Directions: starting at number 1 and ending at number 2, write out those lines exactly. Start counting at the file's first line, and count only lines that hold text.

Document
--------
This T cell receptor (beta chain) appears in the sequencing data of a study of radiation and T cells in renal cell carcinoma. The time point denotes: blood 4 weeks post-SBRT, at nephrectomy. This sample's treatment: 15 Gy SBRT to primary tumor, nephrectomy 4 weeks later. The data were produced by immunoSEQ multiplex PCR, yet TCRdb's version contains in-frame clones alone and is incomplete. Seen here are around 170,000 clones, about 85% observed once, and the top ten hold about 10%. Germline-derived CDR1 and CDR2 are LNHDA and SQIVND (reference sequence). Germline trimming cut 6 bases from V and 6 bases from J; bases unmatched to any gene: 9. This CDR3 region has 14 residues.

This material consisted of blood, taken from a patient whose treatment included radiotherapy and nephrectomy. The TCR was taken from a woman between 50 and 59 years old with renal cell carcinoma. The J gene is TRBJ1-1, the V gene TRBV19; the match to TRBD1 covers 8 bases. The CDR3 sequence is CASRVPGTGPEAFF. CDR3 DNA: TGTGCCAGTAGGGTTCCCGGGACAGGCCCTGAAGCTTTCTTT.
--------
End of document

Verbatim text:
This T cell receptor (beta chain) appears in the sequencing data of a study of radiation and T cells in renal cell carcinoma. The time point denotes: blood 4 weeks post-SBRT, at nephrectomy. This sample's treatment: 15 Gy SBRT to primary tumor, nephrectomy 4 weeks later. The data were produced by immunoSEQ multiplex PCR, yet TCRdb's version contains in-frame clones alone and is incomplete. Seen here are around 170,000 clones, about 85% observed once, and the top ten hold about 10%. Germline-derived CDR1 and CDR2 are LNHDA and SQIVND (reference sequence). Germline trimming cut 6 bases from V and 6 bases from J; bases unmatched to any gene: 9. This CDR3 region has 14 residues.

This material consisted of blood, taken from a patient whose treatment included radiotherapy and nephrectomy. The TCR was taken from a woman between 50 and 59 years old with renal cell carcinoma. The J gene is TRBJ1-1, the V gene TRBV19; the match to TRBD1 covers 8 bases. The CDR3 sequence is CASRVPGTGPEAFF. CDR3 DNA: TGTGCCAGTAGGGTTCCCGGGACAGGCCCTGAAGCTTTCTTT.